WORK/LIFE BALANCE: How to travel without quitting your job
WORK/LIFE balance is at the top of many employees' wish lists - but one Aussie has taken it to the extreme.
Research from recruiter Robert Half reveals 47 per cent of workers would accept a lower salary in exchange for flexible working hours.
Another 40 per cent would do the same for the option to work remotely or from home and 37 per cent would for increased holiday allowance.
Dave O'Connor, Australia and New Zealand sales manager for marketing software company HubSpot, spent the past two years living the work/life balance dream.
In his previous role as a sales representative, he was able to work remotely from the Maldives, Tahiti, Hawaii and Bali, fitting in work around time surfing with his partner.
"At HubSpot, we are much more focused around results than the number of hours we work," he says.
"I was able to construct strategies around how I could have some cool trips and adventures while still working. I would allocate time to make sure I would still hit my quota."
O'Connor says the transition from the office to remote work doesn't happen over night.
"It took me about a year to master the role then about six months to start planting the seeds and starting to go on different trips, then I was basically operating full time remotely for the last 18 months."
He says the first step is to become a master in your role.
"You can't expect your manager to have trust in you if you aren't delivering," he says.
"I was working hard and making sure I was performing well and hitting my numbers and I got to a level where I was one of the top reps on the team so, because I figured out how to operate efficiently, it gave me autonomy."
The next step is to organise a trial.
For O'Connor, this meant combining work with on an overseas holiday, but for others, it might mean a trial of working from the home office.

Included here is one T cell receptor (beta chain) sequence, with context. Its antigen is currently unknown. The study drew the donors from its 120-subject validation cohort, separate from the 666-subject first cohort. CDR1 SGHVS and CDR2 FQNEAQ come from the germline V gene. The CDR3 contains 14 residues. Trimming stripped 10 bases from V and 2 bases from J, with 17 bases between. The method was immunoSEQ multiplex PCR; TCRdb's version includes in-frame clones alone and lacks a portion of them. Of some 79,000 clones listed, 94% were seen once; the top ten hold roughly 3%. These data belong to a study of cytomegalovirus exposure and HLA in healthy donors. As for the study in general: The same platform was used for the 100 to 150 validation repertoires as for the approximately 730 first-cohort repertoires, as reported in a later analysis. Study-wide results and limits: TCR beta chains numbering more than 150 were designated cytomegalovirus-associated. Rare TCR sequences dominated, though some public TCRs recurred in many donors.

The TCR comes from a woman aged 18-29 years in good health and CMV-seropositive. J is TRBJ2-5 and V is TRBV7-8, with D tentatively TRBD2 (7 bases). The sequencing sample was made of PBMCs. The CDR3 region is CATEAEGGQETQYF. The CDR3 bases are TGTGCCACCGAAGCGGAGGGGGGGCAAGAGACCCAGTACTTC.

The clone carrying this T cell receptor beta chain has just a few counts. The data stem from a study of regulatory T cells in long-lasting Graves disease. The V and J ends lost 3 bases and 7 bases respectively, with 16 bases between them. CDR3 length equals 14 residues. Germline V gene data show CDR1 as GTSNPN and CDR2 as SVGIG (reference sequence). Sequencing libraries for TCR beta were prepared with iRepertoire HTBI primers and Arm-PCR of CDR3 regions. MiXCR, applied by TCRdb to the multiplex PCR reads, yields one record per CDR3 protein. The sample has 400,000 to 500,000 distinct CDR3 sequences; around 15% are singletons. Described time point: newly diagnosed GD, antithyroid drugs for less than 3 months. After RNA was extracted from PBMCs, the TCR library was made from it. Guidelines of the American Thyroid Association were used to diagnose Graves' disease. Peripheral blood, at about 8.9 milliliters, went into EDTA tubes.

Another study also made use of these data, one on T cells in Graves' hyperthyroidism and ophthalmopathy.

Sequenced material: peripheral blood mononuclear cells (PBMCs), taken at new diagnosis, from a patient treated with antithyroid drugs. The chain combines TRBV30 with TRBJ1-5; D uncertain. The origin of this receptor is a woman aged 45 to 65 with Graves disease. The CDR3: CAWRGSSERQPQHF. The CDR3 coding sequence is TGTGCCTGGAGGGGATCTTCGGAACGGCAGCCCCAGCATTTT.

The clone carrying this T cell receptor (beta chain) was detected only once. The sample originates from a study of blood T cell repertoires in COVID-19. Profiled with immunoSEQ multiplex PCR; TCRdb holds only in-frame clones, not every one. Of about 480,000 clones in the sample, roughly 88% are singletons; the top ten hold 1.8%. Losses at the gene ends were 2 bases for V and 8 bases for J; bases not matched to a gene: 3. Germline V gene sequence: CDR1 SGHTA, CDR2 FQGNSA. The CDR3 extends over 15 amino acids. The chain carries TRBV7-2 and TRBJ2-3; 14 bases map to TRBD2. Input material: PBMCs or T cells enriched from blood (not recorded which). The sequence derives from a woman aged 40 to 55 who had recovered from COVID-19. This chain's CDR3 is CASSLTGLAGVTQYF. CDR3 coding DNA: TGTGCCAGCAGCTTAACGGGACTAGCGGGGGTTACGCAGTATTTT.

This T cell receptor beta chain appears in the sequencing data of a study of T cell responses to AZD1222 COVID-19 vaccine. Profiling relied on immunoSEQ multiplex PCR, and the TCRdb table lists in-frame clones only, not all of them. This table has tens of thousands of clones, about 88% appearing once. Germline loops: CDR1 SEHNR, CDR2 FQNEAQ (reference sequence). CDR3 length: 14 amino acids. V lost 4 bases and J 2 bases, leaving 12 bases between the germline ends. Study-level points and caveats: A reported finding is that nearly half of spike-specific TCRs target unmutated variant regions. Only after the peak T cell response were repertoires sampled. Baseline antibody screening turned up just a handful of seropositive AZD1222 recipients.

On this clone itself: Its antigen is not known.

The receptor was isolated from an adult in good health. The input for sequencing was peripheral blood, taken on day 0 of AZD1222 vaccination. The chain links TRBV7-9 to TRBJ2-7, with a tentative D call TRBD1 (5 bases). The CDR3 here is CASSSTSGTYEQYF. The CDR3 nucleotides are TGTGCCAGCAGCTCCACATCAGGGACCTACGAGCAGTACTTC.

"The biggest thing in that trial is to make sure you smash it to build trust so you don't have any questions asked," O'Connor says.
"As you start to map the plan out, make sure you are anticipating any concerns and that you have an answer and a plan around it.
"(If you are handling it) your manager will become more open because they can see what you are doing."
O'Connor says he saw HubSpot as his surfing sponsor of sorts, as the company was funding his lifestyle of travelling around the world catching waves.
He has a HubSpot sticker on his surfboard "in the same way Mick Fanning has Rip Curl on his".
Robert Half Australia director Andrew Morris says while salary is a prime motivator for workers, flexibility is increasingly becoming one of the most in-demand workplace benefits.
"In a market characterised by slow wage growth, Australian companies might not be in a position to award pay rises or higher starting salaries," he says.
"In such cases, employees should consider negotiating for benefits other than more pay, such as training and professional development opportunities or more leave."
The latest Randstad Employer Brand Research finds Australians feel the greatest sense of inclusion at work when an employer offers flexible work options (61 per cent report this).
It also finds 27 per cent of workers are motivated to leave a role if there is a lack of flexibility.